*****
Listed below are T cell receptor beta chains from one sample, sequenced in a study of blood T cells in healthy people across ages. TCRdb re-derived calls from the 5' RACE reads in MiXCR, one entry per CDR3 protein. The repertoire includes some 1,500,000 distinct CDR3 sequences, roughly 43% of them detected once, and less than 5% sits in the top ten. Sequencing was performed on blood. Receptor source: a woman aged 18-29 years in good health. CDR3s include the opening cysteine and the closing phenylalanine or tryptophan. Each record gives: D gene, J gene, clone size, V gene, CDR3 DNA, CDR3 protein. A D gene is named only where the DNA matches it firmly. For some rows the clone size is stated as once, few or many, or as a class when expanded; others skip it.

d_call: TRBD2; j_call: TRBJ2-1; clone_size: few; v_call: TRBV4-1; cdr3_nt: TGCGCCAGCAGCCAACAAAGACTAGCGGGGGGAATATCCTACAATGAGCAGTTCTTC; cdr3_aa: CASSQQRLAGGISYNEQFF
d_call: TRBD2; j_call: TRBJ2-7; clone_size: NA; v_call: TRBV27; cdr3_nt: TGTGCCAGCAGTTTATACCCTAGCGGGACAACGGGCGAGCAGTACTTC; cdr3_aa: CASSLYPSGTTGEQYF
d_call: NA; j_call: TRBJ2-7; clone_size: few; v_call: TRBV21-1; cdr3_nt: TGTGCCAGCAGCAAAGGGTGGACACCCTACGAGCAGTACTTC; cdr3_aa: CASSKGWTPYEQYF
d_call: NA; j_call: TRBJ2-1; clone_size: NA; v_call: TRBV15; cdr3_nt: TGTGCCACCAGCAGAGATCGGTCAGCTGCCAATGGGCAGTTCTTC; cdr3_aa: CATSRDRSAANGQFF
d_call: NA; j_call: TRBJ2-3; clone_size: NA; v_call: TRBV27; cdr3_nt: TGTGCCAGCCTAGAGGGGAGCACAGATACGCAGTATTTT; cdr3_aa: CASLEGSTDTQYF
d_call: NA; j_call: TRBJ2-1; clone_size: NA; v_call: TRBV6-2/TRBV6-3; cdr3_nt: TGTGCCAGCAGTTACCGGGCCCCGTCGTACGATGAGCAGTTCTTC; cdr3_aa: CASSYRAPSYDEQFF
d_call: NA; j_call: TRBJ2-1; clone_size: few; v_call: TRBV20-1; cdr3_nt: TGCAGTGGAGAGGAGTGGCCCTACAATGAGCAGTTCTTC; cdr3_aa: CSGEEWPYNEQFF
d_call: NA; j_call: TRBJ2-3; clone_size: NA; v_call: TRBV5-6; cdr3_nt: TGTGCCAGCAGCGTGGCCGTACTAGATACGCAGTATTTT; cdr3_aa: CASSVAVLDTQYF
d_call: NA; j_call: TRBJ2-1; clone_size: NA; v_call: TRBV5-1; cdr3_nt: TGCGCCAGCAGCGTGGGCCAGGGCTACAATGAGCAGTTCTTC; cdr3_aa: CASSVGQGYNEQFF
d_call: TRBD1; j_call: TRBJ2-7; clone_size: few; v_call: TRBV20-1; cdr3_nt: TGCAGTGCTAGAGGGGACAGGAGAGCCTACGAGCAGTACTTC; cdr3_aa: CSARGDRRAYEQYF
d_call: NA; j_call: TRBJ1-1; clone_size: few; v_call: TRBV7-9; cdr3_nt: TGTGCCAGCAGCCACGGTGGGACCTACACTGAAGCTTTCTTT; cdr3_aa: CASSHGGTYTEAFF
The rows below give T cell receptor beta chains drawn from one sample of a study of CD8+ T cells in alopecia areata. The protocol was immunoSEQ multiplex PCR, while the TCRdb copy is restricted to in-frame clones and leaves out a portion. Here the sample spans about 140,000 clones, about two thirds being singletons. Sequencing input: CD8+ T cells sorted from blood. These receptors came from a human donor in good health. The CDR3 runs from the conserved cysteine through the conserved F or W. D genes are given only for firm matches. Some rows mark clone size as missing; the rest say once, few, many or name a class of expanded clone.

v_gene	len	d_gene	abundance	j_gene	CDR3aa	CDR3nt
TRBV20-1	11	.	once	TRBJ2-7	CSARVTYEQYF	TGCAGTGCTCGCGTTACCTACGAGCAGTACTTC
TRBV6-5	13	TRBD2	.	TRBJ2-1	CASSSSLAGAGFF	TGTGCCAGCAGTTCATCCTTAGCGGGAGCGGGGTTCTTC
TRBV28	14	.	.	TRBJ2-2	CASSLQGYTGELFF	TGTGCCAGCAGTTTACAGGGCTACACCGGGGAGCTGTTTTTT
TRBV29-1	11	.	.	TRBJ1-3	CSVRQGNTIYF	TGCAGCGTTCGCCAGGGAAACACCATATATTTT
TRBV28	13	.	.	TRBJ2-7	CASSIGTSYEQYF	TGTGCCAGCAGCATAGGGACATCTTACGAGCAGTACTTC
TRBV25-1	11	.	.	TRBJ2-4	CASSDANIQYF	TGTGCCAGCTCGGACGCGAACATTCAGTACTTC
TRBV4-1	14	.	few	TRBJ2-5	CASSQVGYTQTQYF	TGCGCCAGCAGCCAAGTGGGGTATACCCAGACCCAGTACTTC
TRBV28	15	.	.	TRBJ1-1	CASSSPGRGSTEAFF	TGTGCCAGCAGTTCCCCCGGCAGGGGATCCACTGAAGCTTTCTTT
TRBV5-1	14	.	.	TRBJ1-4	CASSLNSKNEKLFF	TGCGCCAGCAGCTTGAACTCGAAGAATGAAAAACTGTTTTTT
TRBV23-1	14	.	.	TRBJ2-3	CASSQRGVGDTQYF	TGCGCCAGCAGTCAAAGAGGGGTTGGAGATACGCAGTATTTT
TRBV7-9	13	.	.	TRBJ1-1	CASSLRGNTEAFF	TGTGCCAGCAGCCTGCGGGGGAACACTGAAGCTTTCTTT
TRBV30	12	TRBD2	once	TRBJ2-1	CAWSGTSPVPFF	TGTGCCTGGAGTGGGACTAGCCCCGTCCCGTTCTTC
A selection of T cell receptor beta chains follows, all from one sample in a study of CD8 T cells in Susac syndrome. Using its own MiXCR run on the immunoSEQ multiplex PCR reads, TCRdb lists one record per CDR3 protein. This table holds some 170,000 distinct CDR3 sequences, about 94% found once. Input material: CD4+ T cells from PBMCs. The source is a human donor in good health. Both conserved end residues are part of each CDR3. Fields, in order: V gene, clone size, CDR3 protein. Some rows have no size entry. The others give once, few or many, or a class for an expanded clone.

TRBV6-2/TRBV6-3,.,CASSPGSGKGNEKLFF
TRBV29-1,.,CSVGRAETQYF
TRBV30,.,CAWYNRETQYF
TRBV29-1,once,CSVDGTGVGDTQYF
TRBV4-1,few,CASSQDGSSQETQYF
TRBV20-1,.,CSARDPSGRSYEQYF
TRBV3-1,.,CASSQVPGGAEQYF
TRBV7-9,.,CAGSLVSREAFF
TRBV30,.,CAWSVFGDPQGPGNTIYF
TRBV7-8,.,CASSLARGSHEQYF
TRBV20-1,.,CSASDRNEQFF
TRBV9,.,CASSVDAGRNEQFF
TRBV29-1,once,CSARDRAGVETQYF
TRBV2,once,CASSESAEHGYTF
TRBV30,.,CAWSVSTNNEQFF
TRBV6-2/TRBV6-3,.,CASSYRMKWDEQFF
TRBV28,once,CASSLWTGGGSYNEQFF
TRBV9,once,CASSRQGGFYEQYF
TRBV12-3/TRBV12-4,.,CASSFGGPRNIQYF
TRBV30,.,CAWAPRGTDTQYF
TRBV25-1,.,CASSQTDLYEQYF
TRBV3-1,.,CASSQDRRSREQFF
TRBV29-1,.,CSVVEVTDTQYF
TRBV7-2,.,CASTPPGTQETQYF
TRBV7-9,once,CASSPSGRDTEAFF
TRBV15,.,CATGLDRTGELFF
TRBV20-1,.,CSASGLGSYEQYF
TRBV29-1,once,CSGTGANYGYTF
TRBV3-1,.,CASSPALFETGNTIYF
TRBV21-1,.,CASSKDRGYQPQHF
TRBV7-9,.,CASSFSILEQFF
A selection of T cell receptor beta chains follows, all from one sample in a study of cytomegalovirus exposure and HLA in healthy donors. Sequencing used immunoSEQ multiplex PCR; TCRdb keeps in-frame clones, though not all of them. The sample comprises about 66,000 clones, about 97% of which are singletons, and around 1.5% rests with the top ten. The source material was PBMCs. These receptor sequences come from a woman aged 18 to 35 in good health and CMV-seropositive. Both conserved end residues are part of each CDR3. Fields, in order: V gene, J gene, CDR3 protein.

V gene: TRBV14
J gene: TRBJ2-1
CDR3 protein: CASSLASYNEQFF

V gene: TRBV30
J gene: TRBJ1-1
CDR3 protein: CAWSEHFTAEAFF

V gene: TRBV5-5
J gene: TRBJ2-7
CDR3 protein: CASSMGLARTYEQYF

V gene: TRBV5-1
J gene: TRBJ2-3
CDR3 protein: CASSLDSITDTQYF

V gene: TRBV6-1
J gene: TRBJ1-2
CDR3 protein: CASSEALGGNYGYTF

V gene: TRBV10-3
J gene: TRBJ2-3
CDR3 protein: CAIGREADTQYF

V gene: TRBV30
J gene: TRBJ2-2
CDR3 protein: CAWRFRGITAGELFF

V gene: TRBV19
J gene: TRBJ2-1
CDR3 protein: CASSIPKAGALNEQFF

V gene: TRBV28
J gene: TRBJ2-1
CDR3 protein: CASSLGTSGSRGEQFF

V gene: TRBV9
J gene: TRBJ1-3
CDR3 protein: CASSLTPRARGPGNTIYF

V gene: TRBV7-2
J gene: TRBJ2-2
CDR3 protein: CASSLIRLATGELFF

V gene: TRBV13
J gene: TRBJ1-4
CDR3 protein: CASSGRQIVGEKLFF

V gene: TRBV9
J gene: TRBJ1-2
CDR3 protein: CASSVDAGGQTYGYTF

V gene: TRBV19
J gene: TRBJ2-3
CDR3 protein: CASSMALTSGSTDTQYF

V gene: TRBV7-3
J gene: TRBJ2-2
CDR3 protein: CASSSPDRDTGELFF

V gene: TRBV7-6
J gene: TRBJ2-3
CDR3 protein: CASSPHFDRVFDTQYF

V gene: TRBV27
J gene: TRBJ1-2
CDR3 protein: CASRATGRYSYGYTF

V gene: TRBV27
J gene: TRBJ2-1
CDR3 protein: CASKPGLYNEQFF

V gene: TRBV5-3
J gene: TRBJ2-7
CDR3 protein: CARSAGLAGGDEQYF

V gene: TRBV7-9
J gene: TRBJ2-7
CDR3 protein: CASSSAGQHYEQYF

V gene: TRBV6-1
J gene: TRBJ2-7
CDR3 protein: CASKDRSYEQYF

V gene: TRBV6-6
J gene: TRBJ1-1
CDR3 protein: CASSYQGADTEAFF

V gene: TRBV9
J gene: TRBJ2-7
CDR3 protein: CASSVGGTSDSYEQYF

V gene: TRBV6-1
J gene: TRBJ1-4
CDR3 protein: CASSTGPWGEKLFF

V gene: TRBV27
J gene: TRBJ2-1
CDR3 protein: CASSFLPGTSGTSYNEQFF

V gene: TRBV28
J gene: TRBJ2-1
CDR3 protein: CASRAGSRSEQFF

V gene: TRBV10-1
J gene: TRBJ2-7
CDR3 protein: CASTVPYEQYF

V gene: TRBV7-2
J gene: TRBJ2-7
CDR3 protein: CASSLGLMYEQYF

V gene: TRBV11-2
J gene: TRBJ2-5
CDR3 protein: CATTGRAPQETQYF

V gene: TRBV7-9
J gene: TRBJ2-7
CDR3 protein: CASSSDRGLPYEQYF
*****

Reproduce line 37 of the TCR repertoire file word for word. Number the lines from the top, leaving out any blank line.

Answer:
TRBV7-8,.,CASSLARGSHEQYF